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Links to an alternative London airport alone are not enough to squash the arguments for connectivity since Heathrow offers far more transfer opportunities than the other London airports. OAG Traffic data estimates that up to 420,000 passengers, or 36% of the total (CAA figures) travelling between Heathrow and Edinburgh in 2017, connected over Heathrow to or from onward destinations rather than simply using this as a point-to-point airport pair. It is also noteworthy that four of the previously served destinations (Guernsey, Isle of Man, Jersey, Newquay) have no regular connections to one of the major European hubs.

The eight discontinued routes that we have identified for a possible return to London’s largest airport are all featured in a graphic produced by Heathrow to indicate potential new domestic connections when the third runway opens. The graphic is based on theoretical route maps drawn up by easyJet and Flybe and also puts forward destinations that have not been served from Heathrow before, or that have not been operated from 1990 onward. These include Dundee, Glasgow Prestwick, Carlisle, Londonderry, Doncaster Sheffield and Norwich as possible destinations. This brings the potential total for new domestic routes up to 14.

HubLAB, the Heathrow Connectivity Conference. Heathrow Expansion will create dozens of new routes, including a forecast 40 new long-haul services, and a potential doubling of domestic links. European cities like Bordeaux, Eindhoven, Naples etc. Contact us if you want to promote your Heathrow route proposition.

anna.aero has teamed up with RABA – the Regional And Business Airports Group of 40 smaller UK airports under three million passengers – to stage HubLAB – the FREE-to-attend Heathrow Connectivity Conference. HubLAB takes place at the Heathrow-hosted British-Irish Airports EXPO at London Olympia 12-13 June 2018 (200 exhibitors, 3,000 visitors). This FREE OF CHARGE event – which also comprises RABA’s Annual Conference – is an important opportunity for airports to find out more about airline plans to provide new services from an expanded Heathrow.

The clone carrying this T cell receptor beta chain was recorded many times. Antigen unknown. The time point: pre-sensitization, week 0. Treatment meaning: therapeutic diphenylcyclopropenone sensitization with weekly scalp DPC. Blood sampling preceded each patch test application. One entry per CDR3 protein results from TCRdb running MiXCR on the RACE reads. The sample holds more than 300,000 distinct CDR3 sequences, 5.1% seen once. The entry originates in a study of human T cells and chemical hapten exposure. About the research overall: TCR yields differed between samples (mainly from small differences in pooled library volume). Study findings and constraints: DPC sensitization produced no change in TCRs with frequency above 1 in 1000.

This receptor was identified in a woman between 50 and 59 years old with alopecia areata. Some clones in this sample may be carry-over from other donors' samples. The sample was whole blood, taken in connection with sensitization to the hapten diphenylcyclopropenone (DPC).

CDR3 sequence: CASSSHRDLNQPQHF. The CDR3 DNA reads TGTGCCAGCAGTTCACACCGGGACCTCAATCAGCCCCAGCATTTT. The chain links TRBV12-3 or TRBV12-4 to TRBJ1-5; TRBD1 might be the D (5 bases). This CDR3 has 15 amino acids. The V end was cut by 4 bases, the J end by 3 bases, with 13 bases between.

A Heathrow easyJet base?

According to easyJet “Heathrow expansion will allow low-cost, short-haul airlines like easyJet to operate – providing more competition, new routes, more services and lower fares.” Robert Carey, Group Director of Strategy & Network, will explain just what easyJet means by this in a Star Presentation. Other airlines coming to explain their growing Heathrow ambitions include:

  • Flybe – Roy Kinnear, CCO;  
  • Aurigny Air Services – Mark Darby, CEO.

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Want your airport to take part?

Unsurprisingly, RABA’s 40 airports are strongly in favour of Heathrow Expansion and the airport’s efforts to reconnect to the UK regions. HubLAB is an “open source” business event – a chance for RABA and other airports to present their new route propositions as Heathrow works to expand it slot pool – even ahead of expansion.

Airports accepting the chance to present business propositions for new routes to Heathrow include:

  • Heathrow Airport – John Holland-Kaye, CEO;
  • Cornwall Airport Newquay – Al Titterington, MD;
  • Highlands & Islands Airports – Inglis Lyon, MD;
  • …and lots of other airports.

Did we say you can attend for free? We also welcome proposals for further airport and airline presentations. Register and find out more here.

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Comments

  1. David Starkie says:

    Government figures/analysis show that with R3 at LHR, traffic from regional airports in total will be 5mppa less by 2030 (17mppa by 2050) in spite of new domestic flights to Heathrow. This is because diversion of traffic to London Heathrow means that a number of direct international routes from regional airports are no longer sustainable. Could ANAAero please analyse the latter and what routes might disappear.